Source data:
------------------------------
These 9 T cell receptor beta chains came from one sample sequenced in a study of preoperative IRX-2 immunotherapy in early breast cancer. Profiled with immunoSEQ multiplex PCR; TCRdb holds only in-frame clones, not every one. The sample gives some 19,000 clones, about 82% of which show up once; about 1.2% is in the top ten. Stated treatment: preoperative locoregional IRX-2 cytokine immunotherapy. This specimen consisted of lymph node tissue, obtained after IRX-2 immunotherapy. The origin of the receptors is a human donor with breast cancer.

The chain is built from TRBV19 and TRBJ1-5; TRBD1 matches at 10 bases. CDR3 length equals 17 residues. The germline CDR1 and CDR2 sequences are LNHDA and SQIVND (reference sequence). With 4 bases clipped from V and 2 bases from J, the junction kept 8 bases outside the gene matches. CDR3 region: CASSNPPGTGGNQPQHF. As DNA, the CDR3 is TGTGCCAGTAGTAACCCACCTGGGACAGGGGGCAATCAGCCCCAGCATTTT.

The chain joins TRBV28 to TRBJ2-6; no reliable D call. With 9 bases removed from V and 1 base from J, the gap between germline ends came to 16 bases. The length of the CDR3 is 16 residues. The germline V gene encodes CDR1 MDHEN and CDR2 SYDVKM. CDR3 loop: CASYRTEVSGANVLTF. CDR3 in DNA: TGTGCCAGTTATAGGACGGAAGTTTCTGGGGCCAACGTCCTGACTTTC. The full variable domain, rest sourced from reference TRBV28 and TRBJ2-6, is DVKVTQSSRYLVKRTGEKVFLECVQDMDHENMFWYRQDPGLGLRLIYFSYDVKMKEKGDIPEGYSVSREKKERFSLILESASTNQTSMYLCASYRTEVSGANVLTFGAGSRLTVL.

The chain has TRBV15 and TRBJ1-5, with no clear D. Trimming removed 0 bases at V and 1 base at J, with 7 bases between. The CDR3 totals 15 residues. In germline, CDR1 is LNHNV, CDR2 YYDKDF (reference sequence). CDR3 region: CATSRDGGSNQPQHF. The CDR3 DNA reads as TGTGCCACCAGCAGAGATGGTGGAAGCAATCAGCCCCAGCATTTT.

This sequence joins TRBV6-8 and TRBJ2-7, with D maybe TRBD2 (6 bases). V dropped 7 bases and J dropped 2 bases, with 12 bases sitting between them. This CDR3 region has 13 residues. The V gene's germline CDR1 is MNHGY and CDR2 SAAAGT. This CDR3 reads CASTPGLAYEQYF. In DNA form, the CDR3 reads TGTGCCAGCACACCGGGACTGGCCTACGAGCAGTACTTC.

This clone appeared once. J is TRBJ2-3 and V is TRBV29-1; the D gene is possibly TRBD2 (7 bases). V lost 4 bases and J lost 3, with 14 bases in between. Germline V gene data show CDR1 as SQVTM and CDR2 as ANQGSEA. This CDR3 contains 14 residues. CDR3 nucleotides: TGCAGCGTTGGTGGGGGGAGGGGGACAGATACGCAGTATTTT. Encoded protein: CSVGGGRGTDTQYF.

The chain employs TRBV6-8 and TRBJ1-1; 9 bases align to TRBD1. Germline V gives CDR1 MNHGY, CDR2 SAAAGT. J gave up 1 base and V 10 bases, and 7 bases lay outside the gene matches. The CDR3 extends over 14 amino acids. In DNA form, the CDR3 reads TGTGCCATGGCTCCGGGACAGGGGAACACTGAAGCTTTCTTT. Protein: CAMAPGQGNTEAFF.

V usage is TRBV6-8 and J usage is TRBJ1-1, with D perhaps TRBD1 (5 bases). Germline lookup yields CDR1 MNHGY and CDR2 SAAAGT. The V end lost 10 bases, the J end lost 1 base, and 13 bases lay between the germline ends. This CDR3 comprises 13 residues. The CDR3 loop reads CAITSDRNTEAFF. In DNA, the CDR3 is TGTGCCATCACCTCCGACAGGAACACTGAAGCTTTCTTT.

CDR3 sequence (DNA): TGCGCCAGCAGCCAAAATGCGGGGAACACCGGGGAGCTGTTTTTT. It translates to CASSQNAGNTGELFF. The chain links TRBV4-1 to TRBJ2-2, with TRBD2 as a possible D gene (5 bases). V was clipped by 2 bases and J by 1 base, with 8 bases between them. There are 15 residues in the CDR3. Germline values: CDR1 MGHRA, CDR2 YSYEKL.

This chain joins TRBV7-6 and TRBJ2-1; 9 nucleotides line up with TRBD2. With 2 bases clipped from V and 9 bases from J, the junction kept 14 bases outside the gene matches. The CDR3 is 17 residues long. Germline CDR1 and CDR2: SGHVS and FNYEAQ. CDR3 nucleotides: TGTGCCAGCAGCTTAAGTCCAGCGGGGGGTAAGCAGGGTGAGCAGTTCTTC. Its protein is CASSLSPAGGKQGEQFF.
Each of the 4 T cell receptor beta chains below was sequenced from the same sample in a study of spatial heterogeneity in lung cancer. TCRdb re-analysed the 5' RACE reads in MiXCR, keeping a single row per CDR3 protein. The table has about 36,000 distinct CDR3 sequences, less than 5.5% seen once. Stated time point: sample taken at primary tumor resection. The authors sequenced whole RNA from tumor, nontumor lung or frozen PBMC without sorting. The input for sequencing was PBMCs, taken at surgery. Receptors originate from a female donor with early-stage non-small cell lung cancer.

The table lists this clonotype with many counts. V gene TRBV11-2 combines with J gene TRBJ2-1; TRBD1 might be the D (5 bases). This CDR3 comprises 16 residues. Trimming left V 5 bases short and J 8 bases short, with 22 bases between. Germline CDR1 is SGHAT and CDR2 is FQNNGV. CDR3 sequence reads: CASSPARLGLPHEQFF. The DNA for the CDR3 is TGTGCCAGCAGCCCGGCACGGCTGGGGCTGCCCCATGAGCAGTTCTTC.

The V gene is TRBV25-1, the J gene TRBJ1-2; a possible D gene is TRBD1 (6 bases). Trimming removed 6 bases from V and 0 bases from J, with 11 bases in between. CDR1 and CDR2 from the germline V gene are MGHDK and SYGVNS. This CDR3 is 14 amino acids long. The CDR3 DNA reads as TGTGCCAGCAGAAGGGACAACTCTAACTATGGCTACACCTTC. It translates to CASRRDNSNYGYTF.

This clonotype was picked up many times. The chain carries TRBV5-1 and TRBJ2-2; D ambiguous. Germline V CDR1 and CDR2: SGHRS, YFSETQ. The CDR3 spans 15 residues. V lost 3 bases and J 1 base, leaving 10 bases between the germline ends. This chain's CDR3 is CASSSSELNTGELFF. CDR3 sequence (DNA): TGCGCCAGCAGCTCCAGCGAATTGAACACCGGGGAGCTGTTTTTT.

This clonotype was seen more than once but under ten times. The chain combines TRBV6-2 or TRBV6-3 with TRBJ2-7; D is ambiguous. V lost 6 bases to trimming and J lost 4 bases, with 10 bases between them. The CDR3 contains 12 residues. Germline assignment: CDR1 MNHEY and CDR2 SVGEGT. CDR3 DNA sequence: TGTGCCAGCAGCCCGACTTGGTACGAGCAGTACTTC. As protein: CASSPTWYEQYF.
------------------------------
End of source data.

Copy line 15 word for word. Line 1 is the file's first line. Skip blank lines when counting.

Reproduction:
This clonotype was seen more than once but under ten times. The chain combines TRBV6-2 or TRBV6-3 with TRBJ2-7; D is ambiguous. V lost 6 bases to trimming and J lost 4 bases, with 10 bases between them. The CDR3 contains 12 residues. Germline assignment: CDR1 MNHEY and CDR2 SVGEGT. CDR3 DNA sequence: TGTGCCAGCAGCCCGACTTGGTACGAGCAGTACTTC. As protein: CASSPTWYEQYF.